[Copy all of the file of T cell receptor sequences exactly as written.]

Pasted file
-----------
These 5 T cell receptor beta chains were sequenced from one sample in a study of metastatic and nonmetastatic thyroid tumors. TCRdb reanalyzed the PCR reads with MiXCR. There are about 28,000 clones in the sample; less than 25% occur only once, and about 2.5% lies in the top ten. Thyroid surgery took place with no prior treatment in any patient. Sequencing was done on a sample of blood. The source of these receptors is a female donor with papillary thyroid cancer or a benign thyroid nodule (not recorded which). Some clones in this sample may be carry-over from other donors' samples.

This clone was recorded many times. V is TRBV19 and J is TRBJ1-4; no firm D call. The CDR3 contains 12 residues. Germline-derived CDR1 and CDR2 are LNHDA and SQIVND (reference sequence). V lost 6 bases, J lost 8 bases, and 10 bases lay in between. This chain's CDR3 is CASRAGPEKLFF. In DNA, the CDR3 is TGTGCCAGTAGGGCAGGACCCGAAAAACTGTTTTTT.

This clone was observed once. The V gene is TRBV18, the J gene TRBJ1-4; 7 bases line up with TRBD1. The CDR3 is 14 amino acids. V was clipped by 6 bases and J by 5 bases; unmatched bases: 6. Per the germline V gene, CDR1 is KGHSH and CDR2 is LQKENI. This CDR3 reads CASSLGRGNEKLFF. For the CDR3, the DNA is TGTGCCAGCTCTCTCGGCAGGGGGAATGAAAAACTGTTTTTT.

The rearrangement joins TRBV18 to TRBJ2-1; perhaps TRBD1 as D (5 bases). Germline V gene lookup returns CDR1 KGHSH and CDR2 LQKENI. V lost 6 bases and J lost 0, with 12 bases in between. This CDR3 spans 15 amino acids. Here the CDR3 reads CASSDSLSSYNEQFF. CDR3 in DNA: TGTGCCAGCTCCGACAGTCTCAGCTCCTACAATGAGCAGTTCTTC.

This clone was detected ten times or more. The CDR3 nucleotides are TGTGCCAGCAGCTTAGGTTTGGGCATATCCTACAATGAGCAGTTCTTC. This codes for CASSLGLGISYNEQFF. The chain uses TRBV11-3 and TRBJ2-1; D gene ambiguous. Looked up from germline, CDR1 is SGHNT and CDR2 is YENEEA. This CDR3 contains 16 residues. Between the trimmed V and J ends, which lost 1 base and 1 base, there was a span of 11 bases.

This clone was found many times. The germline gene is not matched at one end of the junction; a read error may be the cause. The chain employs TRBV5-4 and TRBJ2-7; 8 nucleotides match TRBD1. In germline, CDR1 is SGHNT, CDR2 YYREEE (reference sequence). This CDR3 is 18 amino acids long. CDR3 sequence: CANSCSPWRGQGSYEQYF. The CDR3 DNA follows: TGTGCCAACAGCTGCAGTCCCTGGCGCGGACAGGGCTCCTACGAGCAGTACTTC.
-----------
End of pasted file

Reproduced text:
These 5 T cell receptor beta chains were sequenced from one sample in a study of metastatic and nonmetastatic thyroid tumors. TCRdb reanalyzed the PCR reads with MiXCR. There are about 28,000 clones in the sample; less than 25% occur only once, and about 2.5% lies in the top ten. Thyroid surgery took place with no prior treatment in any patient. Sequencing was done on a sample of blood. The source of these receptors is a female donor with papillary thyroid cancer or a benign thyroid nodule (not recorded which). Some clones in this sample may be carry-over from other donors' samples.

This clone was recorded many times. V is TRBV19 and J is TRBJ1-4; no firm D call. The CDR3 contains 12 residues. Germline-derived CDR1 and CDR2 are LNHDA and SQIVND (reference sequence). V lost 6 bases, J lost 8 bases, and 10 bases lay in between. This chain's CDR3 is CASRAGPEKLFF. In DNA, the CDR3 is TGTGCCAGTAGGGCAGGACCCGAAAAACTGTTTTTT.

This clone was observed once. The V gene is TRBV18, the J gene TRBJ1-4; 7 bases line up with TRBD1. The CDR3 is 14 amino acids. V was clipped by 6 bases and J by 5 bases; unmatched bases: 6. Per the germline V gene, CDR1 is KGHSH and CDR2 is LQKENI. This CDR3 reads CASSLGRGNEKLFF. For the CDR3, the DNA is TGTGCCAGCTCTCTCGGCAGGGGGAATGAAAAACTGTTTTTT.

The rearrangement joins TRBV18 to TRBJ2-1; perhaps TRBD1 as D (5 bases). Germline V gene lookup returns CDR1 KGHSH and CDR2 LQKENI. V lost 6 bases and J lost 0, with 12 bases in between. This CDR3 spans 15 amino acids. Here the CDR3 reads CASSDSLSSYNEQFF. CDR3 in DNA: TGTGCCAGCTCCGACAGTCTCAGCTCCTACAATGAGCAGTTCTTC.

This clone was detected ten times or more. The CDR3 nucleotides are TGTGCCAGCAGCTTAGGTTTGGGCATATCCTACAATGAGCAGTTCTTC. This codes for CASSLGLGISYNEQFF. The chain uses TRBV11-3 and TRBJ2-1; D gene ambiguous. Looked up from germline, CDR1 is SGHNT and CDR2 is YENEEA. This CDR3 contains 16 residues. Between the trimmed V and J ends, which lost 1 base and 1 base, there was a span of 11 bases.

This clone was found many times. The germline gene is not matched at one end of the junction; a read error may be the cause. The chain employs TRBV5-4 and TRBJ2-7; 8 nucleotides match TRBD1. In germline, CDR1 is SGHNT, CDR2 YYREEE (reference sequence). This CDR3 is 18 amino acids long. CDR3 sequence: CANSCSPWRGQGSYEQYF. The CDR3 DNA follows: TGTGCCAACAGCTGCAGTCCCTGGCGCGGACAGGGCTCCTACGAGCAGTACTTC.